Like a silent saboteur, foodborne pathogens can sneak up and ruin your next meal. One of the biggest culprits is salmonella, a type of bacteria found in many foods that causes more than 1.3 million cases of foodborne illnesses annually according to the Centers for Disease Control and Prevention.
Despite nationwide efforts, salmonella’s infection rates have remained nearly unchanged for the past 30 years. Now, University of Missouri-Columbia is part of an interdisciplinary effort determined to change that after recently receiving a three-year, $5 million grant from the National Science Foundation’s Convergence Accelerator program.
The 19-member team of investigators — with expertise in engineering, poultry and food science, public health and supply chain management — is developing new technology to rapidly detect and mitigate salmonella and other foodborne pathogens throughout the entire poultry supply chain.
One in every 25 packages of chicken found on store shelves is contaminated with salmonella, according to the U.S. Food and Drug Administration. Because chicken is a major source of illnesses from salmonella, the researchers decided to begin their efforts by focusing on helping the poultry industry.
The team’s goal is to significantly reduce the risk of foodborne illness in people, said Mahmoud Almasri, lead principal investigator (PI) and an associate professor of electrical engineering and computer science in the MU College of Engineering.
“Real-time data collected from multiple portable sensors will be added to a transformative sensor-enabled decision support system (SENS-D), allowing us to produce results in one hour or less,” Almasri said. “Our rapid results will enable both the supply chain and health partners to make data-driven decisions to enhance food safety, equity and security by providing evidence-based solutions.”
While the current gold standard of testing for foodborne pathogens takes at least 24 hours to produce results, the researchers’ forward-thinking approach could one day revolutionize the poultry industry and influence policy, said Kate Trout, co-PI and an assistant professor of health sciences in the MU College of Health Sciences.
“These pathogens grow very quickly, so a lot can happen to a food product in just 24 hours,” Trout said. “We think our sensors, combined with our decision support system, could change the way that the entire poultry industry and health stakeholders make decisions to ensure a safer food supply for everyone.”
For instance, this research is vital for helping ensure food safety between the packing plant and a store shelf.
“Our project could help increase the understanding of the impact of time and temperature during distribution and transit,” said Tim Safranski, co-PI and a professor of animal sciences in the MU College of Agriculture, Food and Natural Resources and a state swine extension specialist with MU Extension.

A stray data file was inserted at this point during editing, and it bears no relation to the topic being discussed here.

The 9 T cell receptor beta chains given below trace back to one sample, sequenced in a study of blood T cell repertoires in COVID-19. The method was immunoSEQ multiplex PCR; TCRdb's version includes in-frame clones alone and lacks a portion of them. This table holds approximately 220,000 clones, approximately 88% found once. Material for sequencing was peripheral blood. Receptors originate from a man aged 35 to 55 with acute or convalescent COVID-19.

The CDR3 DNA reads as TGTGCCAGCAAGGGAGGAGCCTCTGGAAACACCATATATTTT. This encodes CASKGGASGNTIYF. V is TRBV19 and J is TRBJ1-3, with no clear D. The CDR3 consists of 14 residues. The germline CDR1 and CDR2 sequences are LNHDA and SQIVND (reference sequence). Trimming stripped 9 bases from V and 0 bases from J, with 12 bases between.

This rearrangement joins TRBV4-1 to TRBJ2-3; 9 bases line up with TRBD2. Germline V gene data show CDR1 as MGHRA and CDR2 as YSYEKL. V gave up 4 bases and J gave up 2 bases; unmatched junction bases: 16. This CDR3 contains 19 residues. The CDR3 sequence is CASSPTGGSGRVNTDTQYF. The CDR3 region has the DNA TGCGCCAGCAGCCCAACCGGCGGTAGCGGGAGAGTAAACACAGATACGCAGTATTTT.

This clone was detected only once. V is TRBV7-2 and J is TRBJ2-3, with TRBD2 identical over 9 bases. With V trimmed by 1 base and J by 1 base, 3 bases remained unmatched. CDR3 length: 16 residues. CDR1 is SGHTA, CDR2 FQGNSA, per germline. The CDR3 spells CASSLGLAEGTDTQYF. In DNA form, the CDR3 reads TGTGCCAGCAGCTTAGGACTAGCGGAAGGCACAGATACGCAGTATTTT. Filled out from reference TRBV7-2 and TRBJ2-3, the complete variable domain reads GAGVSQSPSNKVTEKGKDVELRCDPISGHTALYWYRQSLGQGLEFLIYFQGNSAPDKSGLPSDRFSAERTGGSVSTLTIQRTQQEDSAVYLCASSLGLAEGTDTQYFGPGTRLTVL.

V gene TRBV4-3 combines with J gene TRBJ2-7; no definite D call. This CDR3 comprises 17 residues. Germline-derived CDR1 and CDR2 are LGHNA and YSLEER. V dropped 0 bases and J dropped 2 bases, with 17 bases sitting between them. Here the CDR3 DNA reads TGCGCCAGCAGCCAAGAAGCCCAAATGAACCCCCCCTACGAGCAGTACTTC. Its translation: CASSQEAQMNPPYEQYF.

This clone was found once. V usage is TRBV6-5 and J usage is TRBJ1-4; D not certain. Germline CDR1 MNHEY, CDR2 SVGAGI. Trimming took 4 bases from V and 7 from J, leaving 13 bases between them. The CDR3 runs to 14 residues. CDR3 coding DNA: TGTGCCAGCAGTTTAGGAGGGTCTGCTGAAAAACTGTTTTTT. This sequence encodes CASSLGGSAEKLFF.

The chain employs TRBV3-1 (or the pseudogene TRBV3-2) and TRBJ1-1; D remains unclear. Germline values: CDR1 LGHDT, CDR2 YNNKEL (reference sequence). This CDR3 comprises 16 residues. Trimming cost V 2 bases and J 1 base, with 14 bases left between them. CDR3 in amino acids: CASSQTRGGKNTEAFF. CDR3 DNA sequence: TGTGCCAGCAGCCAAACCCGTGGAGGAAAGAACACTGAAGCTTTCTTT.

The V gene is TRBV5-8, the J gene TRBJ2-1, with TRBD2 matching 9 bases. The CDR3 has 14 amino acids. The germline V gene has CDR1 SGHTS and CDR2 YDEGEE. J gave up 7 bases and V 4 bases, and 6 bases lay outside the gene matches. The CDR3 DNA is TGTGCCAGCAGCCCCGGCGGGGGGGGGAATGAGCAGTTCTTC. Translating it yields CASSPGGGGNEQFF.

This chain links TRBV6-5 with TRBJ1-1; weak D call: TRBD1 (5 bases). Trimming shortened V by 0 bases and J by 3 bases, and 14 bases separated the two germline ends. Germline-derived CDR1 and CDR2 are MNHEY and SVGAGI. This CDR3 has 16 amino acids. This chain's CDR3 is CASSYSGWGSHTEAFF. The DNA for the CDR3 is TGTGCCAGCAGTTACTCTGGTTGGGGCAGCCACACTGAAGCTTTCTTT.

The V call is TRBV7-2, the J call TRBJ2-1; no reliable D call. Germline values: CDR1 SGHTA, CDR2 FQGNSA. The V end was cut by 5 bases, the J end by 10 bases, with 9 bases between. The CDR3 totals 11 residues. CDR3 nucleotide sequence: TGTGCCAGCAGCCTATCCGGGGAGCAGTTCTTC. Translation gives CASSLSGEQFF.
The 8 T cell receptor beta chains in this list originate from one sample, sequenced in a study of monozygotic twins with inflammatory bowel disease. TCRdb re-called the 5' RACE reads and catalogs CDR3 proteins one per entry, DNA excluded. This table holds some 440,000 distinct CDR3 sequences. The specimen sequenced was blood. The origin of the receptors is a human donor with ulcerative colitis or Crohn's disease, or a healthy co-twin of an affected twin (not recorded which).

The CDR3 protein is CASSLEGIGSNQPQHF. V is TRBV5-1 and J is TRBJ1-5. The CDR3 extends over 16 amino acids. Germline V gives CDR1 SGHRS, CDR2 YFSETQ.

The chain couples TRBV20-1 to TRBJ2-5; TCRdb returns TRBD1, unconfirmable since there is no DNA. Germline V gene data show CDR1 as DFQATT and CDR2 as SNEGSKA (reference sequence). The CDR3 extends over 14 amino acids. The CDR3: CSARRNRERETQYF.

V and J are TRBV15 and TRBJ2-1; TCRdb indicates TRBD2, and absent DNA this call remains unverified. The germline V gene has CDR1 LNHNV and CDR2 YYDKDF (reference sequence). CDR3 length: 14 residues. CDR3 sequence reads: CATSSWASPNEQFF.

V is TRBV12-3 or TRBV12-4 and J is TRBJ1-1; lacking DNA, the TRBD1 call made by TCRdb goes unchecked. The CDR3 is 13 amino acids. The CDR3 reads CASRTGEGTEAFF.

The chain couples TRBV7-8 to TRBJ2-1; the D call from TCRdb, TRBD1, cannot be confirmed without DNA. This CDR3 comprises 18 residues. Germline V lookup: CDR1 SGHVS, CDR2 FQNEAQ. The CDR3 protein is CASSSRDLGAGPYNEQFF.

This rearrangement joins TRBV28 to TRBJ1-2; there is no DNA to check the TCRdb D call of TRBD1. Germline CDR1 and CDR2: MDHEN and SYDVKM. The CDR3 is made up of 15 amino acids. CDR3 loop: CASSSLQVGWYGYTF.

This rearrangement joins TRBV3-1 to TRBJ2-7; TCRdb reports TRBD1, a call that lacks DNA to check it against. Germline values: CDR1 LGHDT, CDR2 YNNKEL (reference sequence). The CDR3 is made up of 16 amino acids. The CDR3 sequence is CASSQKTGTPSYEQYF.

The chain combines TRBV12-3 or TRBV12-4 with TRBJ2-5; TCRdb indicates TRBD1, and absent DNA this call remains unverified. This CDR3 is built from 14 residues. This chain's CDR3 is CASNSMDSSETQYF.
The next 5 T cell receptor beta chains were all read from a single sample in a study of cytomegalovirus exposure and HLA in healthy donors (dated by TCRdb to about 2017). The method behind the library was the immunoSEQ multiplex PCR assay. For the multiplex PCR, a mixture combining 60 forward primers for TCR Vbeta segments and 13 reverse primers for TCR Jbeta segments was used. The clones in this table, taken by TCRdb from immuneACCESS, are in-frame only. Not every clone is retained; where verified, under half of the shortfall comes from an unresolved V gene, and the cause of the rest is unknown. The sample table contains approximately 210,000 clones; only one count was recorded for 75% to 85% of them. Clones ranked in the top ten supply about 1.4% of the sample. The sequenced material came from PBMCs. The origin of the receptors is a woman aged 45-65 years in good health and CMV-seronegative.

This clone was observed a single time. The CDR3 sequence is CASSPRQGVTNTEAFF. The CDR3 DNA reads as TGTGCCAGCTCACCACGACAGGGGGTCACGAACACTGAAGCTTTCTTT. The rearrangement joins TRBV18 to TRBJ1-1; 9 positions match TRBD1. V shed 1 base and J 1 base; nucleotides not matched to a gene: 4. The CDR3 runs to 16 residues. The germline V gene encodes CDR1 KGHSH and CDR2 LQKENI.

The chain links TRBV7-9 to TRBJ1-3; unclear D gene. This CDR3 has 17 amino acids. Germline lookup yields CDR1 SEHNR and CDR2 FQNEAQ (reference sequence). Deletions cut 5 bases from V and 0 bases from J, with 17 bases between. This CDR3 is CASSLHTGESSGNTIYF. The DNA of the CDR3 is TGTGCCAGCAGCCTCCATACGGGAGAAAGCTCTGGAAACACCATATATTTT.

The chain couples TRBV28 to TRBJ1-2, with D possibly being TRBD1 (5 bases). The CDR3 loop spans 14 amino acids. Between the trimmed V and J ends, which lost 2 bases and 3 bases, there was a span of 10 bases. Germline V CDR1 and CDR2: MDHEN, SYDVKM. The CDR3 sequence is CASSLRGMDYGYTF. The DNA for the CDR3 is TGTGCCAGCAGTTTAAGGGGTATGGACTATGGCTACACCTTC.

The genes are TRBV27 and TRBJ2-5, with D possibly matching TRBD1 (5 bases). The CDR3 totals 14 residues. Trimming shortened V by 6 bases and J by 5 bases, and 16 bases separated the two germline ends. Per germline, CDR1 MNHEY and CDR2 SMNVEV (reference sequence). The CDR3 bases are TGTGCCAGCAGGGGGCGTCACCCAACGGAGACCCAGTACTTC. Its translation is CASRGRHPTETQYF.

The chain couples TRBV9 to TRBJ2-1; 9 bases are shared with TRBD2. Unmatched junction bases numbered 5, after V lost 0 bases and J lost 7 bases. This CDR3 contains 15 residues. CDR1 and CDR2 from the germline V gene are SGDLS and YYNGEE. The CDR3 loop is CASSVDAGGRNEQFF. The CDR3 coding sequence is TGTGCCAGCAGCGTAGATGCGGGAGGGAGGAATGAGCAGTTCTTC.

The team will also use advanced statistical and machine learning techniques to improve risk mitigation.
“One strength of our project is using advanced analytics and artificial intelligence (AI) to develop innovative descriptive, predictive and prescriptive capabilities for a safe, efficient, equitable and resilient food supply chain,” said Haitao Li, co-PI and a professor and chair of supply chain and analytics department at the University of Missouri-St. Louis.
While the sensors are currently in protype development, the team is already exploring how the new technology might work for detecting other foodborne pathogens besides salmonella.
“We hope our technology can go beyond poultry and be adapted to detect and reduce the risk of other foodborne pathogens to benefit society as a whole,” said Amit Morey, co-PI and an associate professor of poultry science at Auburn University.
When the technology is ready for real-world use, the team will work with MU Extension to help industry partners in Missouri and beyond understand how to use the new tools through various workforce education and training initiatives.
“We know that just developing a new technology and putting it out in the world doesn’t make a large impact unless we teach people in the industry how to use these new AI and detection technologies,” Trout said. “We’re fortunate to have such a strong state extension program to be able to implement that component of the program.”
The team also includes researchers at University of Notre Dame and Lincoln University.
Read more from the National Science Foundation.